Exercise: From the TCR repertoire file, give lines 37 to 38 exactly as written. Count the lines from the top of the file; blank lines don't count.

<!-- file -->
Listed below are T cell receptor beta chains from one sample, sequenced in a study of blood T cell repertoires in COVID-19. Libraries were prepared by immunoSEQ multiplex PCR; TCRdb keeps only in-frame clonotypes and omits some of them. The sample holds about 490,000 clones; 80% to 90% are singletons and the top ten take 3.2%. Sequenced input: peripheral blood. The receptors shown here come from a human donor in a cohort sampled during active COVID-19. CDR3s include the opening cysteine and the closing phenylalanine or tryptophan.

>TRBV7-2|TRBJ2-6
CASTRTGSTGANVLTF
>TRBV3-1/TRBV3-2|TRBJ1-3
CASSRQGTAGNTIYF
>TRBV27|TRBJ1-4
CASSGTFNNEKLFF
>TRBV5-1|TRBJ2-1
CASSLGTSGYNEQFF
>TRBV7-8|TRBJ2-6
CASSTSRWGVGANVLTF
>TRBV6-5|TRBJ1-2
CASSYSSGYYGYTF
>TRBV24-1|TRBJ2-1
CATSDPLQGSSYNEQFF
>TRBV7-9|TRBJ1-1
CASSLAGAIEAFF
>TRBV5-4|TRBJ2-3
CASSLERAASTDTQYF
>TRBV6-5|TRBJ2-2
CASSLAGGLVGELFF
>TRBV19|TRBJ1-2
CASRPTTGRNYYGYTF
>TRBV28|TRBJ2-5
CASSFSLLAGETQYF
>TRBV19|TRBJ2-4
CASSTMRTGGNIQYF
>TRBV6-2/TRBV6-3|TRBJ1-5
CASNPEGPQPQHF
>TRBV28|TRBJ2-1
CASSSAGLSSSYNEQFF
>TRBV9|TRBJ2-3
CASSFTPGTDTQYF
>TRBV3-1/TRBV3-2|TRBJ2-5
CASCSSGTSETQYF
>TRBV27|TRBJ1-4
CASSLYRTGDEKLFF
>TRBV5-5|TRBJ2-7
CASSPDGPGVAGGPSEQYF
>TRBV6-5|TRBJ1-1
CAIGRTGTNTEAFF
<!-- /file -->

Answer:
CASSLYRTGDEKLFF
>TRBV5-5|TRBJ2-7